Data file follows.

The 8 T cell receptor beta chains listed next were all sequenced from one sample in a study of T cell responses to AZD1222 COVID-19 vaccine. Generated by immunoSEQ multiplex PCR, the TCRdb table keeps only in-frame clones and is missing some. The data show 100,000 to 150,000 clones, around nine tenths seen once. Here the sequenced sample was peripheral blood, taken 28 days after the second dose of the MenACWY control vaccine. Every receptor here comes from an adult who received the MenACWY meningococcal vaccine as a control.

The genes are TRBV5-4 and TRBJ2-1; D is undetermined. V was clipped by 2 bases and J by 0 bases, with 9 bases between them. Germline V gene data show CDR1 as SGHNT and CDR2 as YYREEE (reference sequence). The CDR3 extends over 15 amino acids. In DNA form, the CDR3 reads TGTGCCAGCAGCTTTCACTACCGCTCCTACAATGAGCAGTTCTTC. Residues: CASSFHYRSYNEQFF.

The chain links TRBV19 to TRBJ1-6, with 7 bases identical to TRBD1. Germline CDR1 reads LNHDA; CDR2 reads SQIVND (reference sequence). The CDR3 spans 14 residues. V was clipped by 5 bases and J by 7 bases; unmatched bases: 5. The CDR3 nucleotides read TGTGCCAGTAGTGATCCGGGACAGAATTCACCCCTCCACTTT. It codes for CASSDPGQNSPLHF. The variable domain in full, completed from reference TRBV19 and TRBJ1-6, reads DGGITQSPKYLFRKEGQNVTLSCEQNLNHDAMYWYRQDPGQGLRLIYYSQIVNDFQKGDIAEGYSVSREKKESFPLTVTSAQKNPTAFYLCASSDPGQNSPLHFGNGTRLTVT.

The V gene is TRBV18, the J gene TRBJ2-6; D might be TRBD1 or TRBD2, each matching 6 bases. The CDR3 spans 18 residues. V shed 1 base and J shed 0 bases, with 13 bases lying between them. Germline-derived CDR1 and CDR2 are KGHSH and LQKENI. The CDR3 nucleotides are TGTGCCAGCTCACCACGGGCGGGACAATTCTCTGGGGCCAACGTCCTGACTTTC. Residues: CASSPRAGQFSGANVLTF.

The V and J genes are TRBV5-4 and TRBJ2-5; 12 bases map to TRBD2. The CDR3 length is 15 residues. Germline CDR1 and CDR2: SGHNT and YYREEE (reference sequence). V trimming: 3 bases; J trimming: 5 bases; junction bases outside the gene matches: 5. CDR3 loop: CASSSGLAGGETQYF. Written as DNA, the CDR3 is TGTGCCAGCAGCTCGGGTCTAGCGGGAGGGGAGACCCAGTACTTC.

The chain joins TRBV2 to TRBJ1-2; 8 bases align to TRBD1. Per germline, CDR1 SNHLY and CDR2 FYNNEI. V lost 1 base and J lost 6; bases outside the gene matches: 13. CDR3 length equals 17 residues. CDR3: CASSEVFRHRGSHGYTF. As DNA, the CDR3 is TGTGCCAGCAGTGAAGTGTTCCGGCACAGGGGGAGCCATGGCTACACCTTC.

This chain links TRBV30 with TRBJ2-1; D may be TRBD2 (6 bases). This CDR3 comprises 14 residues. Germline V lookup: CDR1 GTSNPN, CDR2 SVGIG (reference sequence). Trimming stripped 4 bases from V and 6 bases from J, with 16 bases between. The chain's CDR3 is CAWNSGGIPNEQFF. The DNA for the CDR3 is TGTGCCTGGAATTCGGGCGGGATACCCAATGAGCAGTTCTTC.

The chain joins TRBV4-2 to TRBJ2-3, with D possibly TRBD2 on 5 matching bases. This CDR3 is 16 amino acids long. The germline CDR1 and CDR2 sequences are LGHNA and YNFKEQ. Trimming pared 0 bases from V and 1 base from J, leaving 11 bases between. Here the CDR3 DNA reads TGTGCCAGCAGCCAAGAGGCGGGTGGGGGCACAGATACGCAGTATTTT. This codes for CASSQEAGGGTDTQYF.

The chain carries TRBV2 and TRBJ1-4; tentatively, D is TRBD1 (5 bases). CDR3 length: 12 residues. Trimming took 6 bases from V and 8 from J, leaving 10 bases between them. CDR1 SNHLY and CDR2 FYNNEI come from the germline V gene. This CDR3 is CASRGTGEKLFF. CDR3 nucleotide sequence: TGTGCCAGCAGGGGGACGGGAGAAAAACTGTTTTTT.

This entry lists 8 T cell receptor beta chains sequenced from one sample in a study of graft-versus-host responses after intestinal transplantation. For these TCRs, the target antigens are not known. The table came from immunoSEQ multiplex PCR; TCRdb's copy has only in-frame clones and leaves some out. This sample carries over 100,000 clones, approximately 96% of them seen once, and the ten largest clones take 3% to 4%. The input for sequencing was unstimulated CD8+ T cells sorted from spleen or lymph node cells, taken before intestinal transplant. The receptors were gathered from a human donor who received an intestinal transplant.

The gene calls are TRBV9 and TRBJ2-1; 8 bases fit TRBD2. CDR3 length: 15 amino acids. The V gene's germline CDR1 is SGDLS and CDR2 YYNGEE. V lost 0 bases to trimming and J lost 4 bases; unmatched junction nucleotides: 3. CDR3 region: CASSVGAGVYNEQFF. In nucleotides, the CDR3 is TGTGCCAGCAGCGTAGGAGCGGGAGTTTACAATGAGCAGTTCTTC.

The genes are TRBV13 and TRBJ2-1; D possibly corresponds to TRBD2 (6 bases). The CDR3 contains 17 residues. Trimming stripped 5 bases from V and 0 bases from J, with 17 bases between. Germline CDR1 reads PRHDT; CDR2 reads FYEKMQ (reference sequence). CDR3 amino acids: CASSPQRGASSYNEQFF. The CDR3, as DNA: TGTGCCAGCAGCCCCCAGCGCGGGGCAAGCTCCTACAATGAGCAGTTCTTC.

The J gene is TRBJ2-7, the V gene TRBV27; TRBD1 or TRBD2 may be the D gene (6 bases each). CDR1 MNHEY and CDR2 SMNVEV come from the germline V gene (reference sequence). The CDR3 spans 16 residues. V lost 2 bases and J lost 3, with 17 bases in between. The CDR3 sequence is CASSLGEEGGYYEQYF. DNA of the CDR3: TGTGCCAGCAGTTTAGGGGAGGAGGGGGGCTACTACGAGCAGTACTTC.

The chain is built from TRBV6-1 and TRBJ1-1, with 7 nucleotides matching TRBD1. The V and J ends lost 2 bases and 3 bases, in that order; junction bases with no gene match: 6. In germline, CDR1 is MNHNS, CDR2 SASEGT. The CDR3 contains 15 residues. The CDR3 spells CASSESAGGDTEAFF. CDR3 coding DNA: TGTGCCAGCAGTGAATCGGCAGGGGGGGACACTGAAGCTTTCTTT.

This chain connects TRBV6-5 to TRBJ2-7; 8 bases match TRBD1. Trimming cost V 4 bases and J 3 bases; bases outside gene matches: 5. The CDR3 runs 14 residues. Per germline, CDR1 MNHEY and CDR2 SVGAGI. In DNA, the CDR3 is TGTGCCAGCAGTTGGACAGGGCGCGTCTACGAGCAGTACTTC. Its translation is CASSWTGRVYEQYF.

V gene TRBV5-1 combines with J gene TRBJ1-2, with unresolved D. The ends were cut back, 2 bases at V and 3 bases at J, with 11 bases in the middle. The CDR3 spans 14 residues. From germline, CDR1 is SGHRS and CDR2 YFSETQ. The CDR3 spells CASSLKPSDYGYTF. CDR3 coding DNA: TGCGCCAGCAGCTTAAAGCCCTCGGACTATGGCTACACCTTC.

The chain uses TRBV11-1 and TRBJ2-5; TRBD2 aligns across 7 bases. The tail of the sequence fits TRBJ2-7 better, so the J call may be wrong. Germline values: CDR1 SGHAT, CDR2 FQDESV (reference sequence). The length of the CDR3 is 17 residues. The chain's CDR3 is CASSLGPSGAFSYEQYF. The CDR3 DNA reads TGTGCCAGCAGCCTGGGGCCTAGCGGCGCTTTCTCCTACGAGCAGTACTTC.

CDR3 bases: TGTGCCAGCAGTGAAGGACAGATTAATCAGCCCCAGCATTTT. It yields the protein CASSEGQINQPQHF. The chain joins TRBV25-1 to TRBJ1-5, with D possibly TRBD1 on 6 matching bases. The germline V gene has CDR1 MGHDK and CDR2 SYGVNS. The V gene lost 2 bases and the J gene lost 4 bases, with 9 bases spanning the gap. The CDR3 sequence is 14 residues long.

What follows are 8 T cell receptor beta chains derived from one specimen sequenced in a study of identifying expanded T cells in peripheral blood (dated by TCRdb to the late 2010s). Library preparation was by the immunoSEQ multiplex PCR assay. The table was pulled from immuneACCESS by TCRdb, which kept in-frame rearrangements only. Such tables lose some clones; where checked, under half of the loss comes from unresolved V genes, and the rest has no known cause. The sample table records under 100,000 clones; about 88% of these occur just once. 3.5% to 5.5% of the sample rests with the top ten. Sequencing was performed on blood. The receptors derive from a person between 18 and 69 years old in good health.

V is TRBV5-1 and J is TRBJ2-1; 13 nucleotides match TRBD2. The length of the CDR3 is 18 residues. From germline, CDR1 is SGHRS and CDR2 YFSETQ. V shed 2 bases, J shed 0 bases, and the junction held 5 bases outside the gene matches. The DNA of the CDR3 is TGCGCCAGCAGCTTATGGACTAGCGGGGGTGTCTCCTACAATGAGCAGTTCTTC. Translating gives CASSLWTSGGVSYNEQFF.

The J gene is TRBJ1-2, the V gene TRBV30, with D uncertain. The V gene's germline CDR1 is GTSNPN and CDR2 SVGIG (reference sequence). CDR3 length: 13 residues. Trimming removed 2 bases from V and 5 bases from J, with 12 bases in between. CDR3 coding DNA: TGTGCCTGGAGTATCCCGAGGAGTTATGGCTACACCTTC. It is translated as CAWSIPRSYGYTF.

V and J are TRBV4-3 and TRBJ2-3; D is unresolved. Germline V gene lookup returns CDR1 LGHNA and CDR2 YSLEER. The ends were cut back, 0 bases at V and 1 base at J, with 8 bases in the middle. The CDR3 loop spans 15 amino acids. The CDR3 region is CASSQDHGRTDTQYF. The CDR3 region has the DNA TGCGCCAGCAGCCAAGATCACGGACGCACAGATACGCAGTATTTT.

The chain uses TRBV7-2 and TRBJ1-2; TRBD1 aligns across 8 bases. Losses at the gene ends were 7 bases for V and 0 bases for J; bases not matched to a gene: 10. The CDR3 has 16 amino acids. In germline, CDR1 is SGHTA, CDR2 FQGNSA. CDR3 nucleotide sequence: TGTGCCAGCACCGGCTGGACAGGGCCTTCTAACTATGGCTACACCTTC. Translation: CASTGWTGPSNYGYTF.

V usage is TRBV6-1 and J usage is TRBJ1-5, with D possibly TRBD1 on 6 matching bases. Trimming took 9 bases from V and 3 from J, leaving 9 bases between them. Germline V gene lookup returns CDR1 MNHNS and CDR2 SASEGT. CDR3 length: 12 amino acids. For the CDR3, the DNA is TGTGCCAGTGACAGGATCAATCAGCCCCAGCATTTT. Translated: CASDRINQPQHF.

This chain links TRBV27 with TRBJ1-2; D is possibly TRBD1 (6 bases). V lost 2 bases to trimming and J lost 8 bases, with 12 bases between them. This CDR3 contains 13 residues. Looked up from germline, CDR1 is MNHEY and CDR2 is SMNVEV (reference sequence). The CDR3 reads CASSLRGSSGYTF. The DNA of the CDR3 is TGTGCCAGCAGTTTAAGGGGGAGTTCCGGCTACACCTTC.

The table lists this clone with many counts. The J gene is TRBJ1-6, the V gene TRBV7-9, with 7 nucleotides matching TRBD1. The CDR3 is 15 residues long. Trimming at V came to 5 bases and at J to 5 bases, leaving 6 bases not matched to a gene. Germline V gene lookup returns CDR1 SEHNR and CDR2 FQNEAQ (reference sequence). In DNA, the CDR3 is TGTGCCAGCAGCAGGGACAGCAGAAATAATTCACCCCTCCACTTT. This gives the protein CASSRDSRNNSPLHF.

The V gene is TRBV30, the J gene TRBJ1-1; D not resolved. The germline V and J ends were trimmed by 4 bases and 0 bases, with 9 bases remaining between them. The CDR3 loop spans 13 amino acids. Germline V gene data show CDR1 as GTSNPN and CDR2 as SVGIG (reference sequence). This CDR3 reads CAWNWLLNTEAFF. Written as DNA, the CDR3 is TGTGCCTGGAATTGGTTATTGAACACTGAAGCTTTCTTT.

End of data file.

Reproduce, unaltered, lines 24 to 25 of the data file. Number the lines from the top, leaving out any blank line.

V usage is TRBV6-1 and J usage is TRBJ1-5, with D possibly TRBD1 on 6 matching bases. Trimming took 9 bases from V and 3 from J, leaving 9 bases between them. Germline V gene lookup returns CDR1 MNHNS and CDR2 SASEGT. CDR3 length: 12 amino acids. For the CDR3, the DNA is TGTGCCAGTGACAGGATCAATCAGCCCCAGCATTTT. Translated: CASDRINQPQHF.

This chain links TRBV27 with TRBJ1-2; D is possibly TRBD1 (6 bases). V lost 2 bases to trimming and J lost 8 bases, with 12 bases between them. This CDR3 contains 13 residues. Looked up from germline, CDR1 is MNHEY and CDR2 is SMNVEV (reference sequence). The CDR3 reads CASSLRGSSGYTF. The DNA of the CDR3 is TGTGCCAGCAGTTTAAGGGGGAGTTCCGGCTACACCTTC.